Readers sound off on the ‘Ban Bossy’ campaign
03/23/2014 12:00 AM
03/21/2014 7:54 PM
Sheryl Sandberg, Facebook chief operating officer and author of the best-selling book Lean In , recently launched a campaign to ban the word bossy , which she argues sends the wrong message to little girls who assert themselves. She has support from former Secretary of State Condoleezza Rice and mega-star Beyoncé.
Is this a worthy endeavor to end a problematic word association that can lead to timidity in young women, or is it political correctness that fails to tackle the real issues that disempower women?
The “Ban Bossy” campaign is in itself bossy.
Bossy is not a detrimental term, except in this campaign. In fact, everyone I’ve ever known who was bossy has had high self-esteem and considered themselves to be in control.
Now, slutty is a word that should go by the wayside.
Beyonce could begin the demise of that disparaging term by encouraging young women to empower themselves by uplifting their behavior and dress instead of the downgrading image she currently espouses.
Instead, she should encourage young women to become bossier.
— Beth Mullens, Bedford
It is not a worthy endeavor but silly and insignificant.
Not only little girls, but also little boys can be assertive (or bossy).
Adult men and women can be assertive or bossy. Even animals can be assertive or bossy. One may have two dogs. One dog may me more assertive or bossy toward the other dog. This is true of other animals.
There is and will be more serious issues in life as children grow and age.
Adjustments will have to be made throughout life, even starting very young.
As is sometimes said: “Roll with the punches,” “Suck it up,” “It’s all part of life.”
— George J. Anthony, Fort Worth
I think “Ban Bossy” is a catchy way to attract attention to the problem of women thinking less of their selves, but banning the word bossy in and of itself is not the solution.
Education and outreach can be the answer.
Instead of focusing on the negative connotation of the word bossy, we should teach our children the positive aspects of the bossy quality: a can-do attitude; a take-charge person, detail-oriented, or “getting things done.”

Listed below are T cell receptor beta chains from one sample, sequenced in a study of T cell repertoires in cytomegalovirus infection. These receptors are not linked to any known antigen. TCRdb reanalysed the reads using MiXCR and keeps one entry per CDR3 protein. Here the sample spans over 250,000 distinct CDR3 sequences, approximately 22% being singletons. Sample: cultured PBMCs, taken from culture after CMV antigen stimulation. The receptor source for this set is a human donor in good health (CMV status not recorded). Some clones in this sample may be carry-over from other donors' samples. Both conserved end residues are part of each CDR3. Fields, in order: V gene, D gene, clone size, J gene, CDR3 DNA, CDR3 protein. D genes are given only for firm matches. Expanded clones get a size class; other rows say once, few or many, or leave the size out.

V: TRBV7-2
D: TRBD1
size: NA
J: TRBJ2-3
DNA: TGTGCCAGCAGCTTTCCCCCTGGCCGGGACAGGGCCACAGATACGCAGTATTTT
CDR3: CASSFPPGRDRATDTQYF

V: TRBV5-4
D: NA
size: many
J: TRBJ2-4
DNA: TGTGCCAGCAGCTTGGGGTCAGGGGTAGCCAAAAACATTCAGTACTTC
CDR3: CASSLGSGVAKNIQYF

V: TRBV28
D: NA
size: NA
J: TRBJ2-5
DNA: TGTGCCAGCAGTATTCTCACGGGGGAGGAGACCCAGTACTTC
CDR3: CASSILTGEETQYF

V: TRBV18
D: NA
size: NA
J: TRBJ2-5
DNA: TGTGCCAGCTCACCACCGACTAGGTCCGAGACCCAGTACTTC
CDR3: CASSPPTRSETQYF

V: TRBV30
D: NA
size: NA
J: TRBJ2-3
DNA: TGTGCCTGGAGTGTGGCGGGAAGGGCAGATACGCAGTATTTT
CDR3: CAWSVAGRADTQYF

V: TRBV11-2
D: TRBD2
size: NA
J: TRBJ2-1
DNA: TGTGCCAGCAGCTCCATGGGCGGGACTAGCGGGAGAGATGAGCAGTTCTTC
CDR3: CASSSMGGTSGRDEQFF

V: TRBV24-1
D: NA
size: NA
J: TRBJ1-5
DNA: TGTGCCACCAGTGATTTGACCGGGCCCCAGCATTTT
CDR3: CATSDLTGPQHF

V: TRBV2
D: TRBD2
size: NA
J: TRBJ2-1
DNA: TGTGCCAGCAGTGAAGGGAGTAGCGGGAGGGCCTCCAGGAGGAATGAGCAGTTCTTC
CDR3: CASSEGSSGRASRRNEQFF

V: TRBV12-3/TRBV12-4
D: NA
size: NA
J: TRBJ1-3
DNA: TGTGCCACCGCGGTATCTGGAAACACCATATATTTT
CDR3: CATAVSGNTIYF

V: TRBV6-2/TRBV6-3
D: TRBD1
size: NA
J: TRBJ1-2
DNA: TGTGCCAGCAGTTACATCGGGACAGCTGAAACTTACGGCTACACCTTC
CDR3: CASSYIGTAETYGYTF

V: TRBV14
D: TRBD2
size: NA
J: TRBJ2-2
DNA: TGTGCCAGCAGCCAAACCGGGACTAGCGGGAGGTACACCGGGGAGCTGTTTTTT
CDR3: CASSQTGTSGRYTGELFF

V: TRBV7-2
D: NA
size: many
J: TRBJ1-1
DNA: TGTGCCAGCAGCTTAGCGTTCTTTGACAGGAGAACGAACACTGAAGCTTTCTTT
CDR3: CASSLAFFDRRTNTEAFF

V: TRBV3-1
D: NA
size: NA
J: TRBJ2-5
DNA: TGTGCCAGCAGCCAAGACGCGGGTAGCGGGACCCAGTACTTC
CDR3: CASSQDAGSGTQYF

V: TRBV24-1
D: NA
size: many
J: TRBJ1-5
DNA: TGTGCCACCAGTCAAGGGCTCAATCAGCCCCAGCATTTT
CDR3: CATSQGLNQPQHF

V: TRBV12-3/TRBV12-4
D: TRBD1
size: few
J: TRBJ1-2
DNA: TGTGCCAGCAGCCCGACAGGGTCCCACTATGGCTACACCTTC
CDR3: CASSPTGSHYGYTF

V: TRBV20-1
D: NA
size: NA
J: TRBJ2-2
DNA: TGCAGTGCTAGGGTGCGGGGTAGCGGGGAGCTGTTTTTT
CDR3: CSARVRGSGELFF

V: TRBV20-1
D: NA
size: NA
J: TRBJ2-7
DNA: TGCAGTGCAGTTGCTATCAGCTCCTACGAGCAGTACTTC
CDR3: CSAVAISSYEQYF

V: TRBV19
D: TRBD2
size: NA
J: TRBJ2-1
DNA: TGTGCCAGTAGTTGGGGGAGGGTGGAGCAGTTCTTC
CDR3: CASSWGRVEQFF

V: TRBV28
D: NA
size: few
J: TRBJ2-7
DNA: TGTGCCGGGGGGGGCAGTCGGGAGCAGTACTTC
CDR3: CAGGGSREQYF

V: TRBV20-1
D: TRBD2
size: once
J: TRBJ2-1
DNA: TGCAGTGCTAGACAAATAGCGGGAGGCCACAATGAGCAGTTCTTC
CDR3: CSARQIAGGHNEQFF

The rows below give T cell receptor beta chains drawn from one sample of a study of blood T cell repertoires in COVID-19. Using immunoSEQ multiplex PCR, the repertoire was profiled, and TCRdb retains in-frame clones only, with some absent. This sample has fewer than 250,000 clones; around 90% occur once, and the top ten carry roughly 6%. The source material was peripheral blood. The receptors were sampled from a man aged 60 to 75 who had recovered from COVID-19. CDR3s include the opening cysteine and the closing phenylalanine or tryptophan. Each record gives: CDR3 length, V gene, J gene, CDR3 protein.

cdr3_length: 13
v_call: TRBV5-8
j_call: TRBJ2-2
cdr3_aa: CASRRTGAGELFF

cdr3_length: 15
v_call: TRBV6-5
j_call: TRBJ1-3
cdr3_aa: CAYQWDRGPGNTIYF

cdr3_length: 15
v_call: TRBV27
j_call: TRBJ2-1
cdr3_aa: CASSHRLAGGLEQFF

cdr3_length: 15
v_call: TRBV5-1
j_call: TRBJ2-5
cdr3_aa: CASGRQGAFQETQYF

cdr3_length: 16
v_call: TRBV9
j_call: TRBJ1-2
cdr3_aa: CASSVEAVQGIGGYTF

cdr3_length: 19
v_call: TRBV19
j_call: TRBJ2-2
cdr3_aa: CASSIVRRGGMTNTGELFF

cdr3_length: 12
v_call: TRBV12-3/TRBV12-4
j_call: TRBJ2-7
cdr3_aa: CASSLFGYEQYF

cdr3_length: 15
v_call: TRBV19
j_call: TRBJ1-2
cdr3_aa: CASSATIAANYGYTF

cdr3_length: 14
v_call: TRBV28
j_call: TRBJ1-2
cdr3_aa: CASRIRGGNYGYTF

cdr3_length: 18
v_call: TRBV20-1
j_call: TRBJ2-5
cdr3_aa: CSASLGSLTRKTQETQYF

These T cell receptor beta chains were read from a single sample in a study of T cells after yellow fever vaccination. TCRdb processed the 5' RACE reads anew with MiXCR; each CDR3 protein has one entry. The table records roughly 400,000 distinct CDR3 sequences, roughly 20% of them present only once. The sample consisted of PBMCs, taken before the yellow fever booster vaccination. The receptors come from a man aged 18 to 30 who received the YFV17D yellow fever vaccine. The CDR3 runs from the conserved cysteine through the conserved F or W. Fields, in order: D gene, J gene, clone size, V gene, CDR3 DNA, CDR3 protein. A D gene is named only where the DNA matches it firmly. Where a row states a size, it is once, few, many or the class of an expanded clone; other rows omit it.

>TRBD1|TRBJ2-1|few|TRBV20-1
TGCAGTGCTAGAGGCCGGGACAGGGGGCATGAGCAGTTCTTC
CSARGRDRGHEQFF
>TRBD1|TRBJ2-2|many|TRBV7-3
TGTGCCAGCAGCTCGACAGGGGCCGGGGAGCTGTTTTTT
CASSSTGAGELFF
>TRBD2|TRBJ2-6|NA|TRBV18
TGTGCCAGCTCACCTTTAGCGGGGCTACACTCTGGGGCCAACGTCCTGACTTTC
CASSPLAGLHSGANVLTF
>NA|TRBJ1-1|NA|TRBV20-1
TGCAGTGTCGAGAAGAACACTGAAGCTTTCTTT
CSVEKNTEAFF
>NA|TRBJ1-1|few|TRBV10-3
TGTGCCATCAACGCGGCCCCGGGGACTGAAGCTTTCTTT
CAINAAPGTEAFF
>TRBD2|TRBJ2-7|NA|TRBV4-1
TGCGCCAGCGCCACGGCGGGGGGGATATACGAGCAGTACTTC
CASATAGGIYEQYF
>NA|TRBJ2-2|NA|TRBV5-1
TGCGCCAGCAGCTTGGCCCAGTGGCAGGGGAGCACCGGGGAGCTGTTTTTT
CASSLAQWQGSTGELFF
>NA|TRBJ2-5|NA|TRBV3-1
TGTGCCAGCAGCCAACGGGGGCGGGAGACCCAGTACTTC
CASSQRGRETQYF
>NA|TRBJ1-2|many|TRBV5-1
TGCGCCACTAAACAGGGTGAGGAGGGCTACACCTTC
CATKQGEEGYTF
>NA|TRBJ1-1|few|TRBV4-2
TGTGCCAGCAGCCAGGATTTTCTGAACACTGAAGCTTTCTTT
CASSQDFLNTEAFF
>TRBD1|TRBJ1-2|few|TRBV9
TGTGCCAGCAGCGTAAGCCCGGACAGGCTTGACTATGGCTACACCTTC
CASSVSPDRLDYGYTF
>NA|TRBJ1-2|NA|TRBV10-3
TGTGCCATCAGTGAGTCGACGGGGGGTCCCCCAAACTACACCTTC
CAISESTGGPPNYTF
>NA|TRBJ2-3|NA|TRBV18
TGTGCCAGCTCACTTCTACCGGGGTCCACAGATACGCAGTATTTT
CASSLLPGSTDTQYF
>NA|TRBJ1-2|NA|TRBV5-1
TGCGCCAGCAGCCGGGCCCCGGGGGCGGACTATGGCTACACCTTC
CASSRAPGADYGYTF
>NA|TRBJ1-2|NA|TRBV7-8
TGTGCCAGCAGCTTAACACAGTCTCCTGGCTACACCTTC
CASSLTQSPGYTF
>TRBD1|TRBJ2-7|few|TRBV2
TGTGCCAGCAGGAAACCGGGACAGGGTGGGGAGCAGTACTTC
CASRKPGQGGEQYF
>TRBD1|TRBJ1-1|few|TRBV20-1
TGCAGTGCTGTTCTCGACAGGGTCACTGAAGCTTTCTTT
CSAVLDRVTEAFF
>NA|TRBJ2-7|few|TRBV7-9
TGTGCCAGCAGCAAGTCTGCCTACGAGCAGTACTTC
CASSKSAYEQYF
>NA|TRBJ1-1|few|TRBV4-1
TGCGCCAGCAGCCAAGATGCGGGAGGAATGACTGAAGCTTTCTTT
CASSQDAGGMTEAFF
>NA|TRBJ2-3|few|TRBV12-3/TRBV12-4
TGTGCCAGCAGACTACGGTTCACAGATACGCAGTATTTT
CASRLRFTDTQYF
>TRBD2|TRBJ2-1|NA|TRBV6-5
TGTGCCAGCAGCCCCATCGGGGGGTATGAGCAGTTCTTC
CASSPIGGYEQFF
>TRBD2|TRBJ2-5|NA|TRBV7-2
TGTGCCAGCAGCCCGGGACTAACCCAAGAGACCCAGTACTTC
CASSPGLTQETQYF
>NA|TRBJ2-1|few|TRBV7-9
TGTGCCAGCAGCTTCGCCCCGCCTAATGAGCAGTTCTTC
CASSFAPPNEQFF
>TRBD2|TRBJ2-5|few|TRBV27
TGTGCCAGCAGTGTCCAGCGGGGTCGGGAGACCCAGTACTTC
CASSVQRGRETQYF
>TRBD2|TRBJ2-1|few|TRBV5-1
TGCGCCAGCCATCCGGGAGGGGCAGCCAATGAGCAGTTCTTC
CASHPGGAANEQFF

We can change our thinking and attitudes by changing the connotation.
Banning the word bossy is another form of political correctness that has swept this country.
Embrace bossy, like it!
— Peggy Werner, Hurst
Sheryl Sandberg wants to ban the word bossy?
Ironic. It seems to me she herself is being a little bossy to Webster’s dictionary and the public at large.
Religious people say “WWJD” (”what would Jesus do?”). I say “WWSS” — “What would Shakespeare say?”
In the realm of words and language, instead of banning words, we ought to be expanding them and articulating specific definitions for those words of meaning.
I think the only word worth banning starts with an “n.” Bossy falls nowhere near the demeaning stature.
I would imagine feminists and Hillary Clinton or Gloria Allred. They ought to ban, if any word, bitchy or that c-word.
Banning words is actually more dangerous than banning whole books. Extremely unwise! I think William Shakespeare would agree.
— David Howard Elton, Colleyville
As they say, “... if the shoe fits, wear it.”
— Dwight Heard, Benbrook
Before deciding whether the “Ban Bossy” campaign should be taken seriously, consider other recent feminist actions and statements:• They have outlawed standing up to urinate in Germany’s men’s rooms.
• They’ve said that not wanting to hear about feminism is worse than rape threats (Rebecca Watson).
• Said that when a man and woman have sex, and they are both drunk, the man is raping the woman.
• Want legislation in Massachusetts that outlaws upskirt photography when committed against women and children, but not men.
• Support federal charges for violence against women, but not men.
• Claim that the difference in strength between men and women is social conditioning not genetic (Anita Sarkeesian).
• Ended the career of a Harvard president and federal reserve nominee because he said the difference in male and female success might be partly genetic.
• Repeatedly claim that the difference between men’s and women’s pay is the result of discrimination, even when the study they cite says it isn’t.
• Disrupt a men’s rights meeting by pulling a fire alarm.
• Repeatedly held men and women to different standards, and supported discrimination against men.
Maybe there is a reason some people are called bossy.
— Tom Glenn, Fort Worth
Banning the word bossy to describe a little girl seems like an inane idea from someone who has little else to do.
If bossy describes the actions of a little girl, then so be it.
How else are little boys supposed to learn to be submissive and obedient if not exposed to bossing?
Oh wait, girls are the ones delegated to be submissive and obedient. My bad!
— Kenneth Pickett, Arlington
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